For every U.S. presidential election since 1984, Newsweek dispatched a team of reporters to provide a behind-the-scenes look at the American electoral process. Known internally as “the project,” these reporters were given greater access to candidates and their staffs provided the reporting they gleaned would not be published until after the election. Each time, Newsweek published the material days after the election. The material from the 2008 election was expanded further for the book Game Change, which went on to be a best-seller.
Last year, Newsweek canceled “the project” citing two reasons: inflating costs of covering presidential elections and the increasing speed of the news cycle. In essence, Newsweek argued any scoop or piece of news it got, it had to publish or paying for the coverage was no longer worth it.
Does social media mean we’ll see the end of books like Game Change? Only in the sense that the analysis provided will only be delivered in paper form after the election.
If newspapers were truly the first draft of history then it can be argued that social media has surpassed it as such. But like the first draft of anything, there’s a lot that’s left incomplete in coverage that’s dependent on – or driven by – social media:
Temporary redaction: As we saw this week, even the New York Times is unable to prevent campaign sources from exacting more control over the way their quotes are used by reporters. Just as the Game Change screenwriters found that sources for the book were more likely to talk after time had passed, so to might these sources be more willing to let their original quotes stand after the potential for gaffe reporting has passed.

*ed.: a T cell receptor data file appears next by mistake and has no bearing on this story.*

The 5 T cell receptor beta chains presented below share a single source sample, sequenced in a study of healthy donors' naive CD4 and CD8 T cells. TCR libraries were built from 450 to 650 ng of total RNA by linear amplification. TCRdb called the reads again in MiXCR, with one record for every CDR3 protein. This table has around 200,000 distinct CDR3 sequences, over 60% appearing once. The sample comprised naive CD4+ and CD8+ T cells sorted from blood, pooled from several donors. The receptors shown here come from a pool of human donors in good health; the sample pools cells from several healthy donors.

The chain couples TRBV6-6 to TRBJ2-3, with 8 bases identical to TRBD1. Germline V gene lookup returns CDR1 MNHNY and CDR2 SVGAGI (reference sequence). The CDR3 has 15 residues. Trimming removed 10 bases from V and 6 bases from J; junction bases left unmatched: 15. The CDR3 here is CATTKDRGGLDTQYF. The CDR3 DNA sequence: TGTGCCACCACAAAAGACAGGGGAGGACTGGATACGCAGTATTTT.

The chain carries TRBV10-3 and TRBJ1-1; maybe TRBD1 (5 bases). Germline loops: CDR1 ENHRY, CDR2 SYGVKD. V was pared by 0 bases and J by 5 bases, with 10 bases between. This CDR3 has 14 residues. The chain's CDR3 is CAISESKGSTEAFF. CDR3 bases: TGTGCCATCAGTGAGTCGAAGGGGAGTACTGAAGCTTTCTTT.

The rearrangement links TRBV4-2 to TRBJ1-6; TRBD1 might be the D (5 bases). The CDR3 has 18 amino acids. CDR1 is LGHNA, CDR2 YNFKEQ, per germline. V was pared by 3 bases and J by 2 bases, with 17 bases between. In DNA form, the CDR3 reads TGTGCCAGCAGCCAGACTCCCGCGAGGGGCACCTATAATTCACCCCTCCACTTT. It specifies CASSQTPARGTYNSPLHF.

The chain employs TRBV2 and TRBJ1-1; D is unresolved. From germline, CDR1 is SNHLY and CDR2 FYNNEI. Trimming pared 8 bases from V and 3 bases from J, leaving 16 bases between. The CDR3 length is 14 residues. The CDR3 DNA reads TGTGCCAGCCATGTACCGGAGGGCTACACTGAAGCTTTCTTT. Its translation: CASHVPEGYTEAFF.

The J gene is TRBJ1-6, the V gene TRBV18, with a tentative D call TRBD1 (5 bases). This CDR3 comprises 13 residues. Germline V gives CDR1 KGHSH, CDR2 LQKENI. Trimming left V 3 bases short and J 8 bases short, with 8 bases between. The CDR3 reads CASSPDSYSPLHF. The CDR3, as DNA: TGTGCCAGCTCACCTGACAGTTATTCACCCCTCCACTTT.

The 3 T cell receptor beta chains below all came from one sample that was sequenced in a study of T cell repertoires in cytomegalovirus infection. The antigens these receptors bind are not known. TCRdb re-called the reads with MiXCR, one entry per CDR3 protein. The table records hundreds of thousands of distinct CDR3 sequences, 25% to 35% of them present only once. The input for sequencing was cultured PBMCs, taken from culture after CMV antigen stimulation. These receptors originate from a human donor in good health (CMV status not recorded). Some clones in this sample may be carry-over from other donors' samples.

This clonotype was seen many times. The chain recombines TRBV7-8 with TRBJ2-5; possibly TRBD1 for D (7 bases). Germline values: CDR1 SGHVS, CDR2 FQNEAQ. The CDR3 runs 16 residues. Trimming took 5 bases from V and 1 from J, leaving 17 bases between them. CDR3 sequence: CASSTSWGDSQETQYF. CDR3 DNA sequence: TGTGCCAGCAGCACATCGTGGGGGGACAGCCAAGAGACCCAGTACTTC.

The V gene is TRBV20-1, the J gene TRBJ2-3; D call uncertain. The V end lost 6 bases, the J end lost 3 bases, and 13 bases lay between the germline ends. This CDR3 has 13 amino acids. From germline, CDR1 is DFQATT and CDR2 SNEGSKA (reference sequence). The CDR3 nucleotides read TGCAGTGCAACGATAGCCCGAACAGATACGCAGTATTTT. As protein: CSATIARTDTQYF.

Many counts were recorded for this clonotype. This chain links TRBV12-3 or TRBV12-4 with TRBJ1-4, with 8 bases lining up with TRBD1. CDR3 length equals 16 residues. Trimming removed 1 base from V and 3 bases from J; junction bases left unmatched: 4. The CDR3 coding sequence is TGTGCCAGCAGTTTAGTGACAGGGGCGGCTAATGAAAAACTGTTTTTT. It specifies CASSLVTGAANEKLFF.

Separating the wheat from the gaffe chaff: The smallest of details are exposed, discussed, and analyzed in the echo chamber of social media. Yet their meaning seems clear only in retrospect. What seems crucial and “driving the conversation” that week may seem unimportant the next.
Digging through the trash: Friday used to be “Take Out The Trash Day” in political circles. If you wanted news to get ignored, you’d announce it on a Friday afternoon, it might appear in a less-read edition of the Saturday paper and by Monday be largely forgotten. While the always-on, social-media-fueled news cycle doesn’t allow for news to be completely ignored, it’s also allows campaigns to more easily distract as well. (The Drudge Report’s Condoleezza Rice-as-VP story didn’t happen in a vacuum.)
Even as Newsweek was shuttering “the project,” the New York Times noted Politico would cover the election in a series of four e-books under the name Playbook 2012. The first two have already been released. Iterative long-form analysis will likely be the new normal. And the authors of Game Change still have a book deal for a 2012 version.
Social media is still the best way to discover up-to-the-minute news. But to discern its meaning still requires analysis and the best of that only comes with time.
Scott Smith is the Director of Digital Strategy and Development for Chicago magazine. He’s also written and edited for a variety of publications including Time Out Chicago, Chicagoist and Playboy.com. Follow him on Twitter: @ourmaninchicago.